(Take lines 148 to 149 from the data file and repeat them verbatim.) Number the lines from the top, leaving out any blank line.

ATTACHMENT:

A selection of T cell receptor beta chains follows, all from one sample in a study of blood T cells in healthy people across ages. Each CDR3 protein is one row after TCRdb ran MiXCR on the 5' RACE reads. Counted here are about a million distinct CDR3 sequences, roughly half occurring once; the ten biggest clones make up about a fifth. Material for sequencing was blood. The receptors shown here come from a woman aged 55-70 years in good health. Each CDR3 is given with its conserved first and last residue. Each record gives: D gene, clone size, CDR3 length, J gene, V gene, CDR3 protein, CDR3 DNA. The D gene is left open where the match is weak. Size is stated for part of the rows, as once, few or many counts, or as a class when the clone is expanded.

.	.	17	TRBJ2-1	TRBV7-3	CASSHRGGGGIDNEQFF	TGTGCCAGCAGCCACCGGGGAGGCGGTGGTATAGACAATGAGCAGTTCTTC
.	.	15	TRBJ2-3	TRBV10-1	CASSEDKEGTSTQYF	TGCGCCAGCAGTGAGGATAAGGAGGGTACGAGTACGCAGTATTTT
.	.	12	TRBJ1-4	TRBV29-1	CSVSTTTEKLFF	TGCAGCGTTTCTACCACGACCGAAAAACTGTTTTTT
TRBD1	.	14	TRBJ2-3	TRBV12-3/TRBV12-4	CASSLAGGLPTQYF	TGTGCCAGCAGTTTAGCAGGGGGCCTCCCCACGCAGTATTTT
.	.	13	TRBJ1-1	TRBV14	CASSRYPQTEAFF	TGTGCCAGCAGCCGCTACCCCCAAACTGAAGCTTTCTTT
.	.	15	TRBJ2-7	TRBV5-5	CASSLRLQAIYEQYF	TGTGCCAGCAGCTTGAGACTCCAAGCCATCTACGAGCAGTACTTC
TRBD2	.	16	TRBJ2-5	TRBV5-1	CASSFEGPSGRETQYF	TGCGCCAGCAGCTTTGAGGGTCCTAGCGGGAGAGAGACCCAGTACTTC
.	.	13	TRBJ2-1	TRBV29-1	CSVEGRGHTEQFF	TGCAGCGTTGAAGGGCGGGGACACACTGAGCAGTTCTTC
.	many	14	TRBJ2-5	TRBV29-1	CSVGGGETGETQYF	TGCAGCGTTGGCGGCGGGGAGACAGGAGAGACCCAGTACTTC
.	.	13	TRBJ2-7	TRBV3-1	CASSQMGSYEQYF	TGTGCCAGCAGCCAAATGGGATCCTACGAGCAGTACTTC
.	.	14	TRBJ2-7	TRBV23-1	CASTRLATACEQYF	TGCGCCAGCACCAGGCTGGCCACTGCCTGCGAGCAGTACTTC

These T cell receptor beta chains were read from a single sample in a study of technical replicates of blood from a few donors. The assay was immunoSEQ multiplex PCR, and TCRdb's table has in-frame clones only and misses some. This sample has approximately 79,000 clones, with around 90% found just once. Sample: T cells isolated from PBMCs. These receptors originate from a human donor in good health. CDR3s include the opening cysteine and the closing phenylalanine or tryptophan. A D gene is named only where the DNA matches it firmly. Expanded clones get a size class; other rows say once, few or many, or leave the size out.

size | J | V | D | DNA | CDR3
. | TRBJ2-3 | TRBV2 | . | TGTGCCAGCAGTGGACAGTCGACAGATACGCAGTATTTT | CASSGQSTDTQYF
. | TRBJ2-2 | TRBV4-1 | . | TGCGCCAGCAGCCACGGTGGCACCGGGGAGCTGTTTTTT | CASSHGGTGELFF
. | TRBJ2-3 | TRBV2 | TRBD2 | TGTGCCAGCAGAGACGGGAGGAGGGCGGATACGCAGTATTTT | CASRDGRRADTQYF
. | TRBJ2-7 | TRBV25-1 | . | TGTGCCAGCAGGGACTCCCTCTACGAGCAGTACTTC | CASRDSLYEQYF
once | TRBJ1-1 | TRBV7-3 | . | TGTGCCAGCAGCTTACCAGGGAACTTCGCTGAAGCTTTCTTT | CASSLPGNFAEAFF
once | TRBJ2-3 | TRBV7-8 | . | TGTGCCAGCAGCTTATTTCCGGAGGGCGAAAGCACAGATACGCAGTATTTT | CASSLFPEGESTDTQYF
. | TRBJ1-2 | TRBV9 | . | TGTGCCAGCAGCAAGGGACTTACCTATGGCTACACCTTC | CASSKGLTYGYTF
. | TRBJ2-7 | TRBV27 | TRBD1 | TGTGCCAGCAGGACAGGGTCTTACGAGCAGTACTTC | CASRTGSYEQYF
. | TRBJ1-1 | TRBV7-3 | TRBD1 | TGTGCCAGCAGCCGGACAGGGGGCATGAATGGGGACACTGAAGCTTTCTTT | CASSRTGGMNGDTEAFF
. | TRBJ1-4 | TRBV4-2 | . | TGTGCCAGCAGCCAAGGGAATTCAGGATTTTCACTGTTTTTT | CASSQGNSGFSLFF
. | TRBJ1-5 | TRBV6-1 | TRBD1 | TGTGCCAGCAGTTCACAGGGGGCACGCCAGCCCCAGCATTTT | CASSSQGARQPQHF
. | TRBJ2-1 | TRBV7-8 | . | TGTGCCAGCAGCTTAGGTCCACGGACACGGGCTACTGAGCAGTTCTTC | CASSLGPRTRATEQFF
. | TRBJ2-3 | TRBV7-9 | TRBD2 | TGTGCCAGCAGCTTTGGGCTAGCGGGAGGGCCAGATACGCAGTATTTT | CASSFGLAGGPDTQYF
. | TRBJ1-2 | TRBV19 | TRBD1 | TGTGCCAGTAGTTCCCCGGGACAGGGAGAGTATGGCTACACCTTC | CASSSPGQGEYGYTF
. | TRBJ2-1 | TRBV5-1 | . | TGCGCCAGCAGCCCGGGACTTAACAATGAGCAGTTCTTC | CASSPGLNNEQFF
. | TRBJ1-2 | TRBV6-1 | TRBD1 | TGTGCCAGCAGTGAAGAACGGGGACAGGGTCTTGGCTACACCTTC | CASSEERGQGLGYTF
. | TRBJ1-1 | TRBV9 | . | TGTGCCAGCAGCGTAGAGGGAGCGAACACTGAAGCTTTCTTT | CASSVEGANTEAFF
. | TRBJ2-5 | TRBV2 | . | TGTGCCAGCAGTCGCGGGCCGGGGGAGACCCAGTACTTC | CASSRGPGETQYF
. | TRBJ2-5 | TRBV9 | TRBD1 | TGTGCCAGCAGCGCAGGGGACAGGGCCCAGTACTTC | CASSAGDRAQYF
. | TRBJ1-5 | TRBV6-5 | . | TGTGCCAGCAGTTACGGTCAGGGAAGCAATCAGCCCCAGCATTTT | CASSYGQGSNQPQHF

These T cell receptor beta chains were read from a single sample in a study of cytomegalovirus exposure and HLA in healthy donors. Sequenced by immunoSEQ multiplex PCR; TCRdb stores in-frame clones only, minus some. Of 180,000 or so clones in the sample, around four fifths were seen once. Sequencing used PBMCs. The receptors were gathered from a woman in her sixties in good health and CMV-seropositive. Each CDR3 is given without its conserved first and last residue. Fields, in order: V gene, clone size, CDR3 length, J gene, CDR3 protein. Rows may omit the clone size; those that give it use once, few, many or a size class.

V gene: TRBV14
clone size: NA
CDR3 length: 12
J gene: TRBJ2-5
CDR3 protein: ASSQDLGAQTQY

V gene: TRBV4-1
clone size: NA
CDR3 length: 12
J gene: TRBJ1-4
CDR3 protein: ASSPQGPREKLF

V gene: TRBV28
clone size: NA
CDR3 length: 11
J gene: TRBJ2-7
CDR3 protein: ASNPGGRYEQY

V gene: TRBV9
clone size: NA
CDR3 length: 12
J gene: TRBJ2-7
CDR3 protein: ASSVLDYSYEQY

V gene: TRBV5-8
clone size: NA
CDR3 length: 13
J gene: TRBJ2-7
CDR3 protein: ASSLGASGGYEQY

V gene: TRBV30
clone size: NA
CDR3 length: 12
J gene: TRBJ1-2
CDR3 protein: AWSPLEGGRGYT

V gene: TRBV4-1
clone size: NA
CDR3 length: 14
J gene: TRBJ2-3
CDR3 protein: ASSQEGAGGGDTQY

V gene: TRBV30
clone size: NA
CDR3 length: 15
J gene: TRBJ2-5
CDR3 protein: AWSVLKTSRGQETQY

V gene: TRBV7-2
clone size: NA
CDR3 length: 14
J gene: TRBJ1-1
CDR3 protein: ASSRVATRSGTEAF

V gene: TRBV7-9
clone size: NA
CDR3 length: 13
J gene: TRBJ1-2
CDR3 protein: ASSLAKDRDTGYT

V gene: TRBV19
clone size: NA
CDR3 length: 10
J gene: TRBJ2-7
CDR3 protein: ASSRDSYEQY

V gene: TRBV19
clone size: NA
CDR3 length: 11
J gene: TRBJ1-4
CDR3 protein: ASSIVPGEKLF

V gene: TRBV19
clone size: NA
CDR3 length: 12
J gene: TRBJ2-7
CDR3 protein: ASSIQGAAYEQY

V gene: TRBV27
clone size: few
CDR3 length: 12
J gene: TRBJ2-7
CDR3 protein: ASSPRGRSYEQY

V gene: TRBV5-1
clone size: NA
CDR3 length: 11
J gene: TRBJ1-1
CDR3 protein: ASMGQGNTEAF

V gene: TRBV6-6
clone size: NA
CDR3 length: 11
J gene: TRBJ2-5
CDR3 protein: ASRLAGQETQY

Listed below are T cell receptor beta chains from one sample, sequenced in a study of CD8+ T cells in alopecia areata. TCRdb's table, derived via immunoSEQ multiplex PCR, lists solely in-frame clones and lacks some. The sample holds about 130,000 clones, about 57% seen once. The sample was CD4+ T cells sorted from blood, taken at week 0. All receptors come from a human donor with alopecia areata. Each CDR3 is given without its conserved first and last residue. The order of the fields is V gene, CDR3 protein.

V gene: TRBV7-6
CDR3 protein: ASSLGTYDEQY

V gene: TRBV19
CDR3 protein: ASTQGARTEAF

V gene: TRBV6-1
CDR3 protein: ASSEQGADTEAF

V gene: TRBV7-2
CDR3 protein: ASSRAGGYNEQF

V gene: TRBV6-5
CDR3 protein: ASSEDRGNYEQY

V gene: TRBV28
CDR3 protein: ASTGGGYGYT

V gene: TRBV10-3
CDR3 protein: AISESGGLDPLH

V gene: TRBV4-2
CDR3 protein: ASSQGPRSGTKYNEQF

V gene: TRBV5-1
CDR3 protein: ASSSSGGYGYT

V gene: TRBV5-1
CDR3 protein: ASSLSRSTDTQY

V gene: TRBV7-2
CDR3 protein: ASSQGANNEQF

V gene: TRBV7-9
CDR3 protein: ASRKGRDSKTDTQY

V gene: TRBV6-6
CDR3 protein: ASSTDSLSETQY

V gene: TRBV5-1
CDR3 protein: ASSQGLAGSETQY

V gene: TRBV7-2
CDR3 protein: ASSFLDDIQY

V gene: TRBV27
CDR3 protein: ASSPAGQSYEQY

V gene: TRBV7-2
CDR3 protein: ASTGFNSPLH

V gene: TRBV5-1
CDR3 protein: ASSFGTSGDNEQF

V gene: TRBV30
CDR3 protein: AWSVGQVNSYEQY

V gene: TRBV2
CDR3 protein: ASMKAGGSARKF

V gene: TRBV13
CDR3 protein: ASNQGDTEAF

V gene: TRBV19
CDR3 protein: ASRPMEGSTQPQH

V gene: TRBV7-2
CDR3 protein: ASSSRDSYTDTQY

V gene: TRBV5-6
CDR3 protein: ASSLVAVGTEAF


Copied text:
CDR3 protein: ASSPAGQSYEQY

V gene: TRBV7-2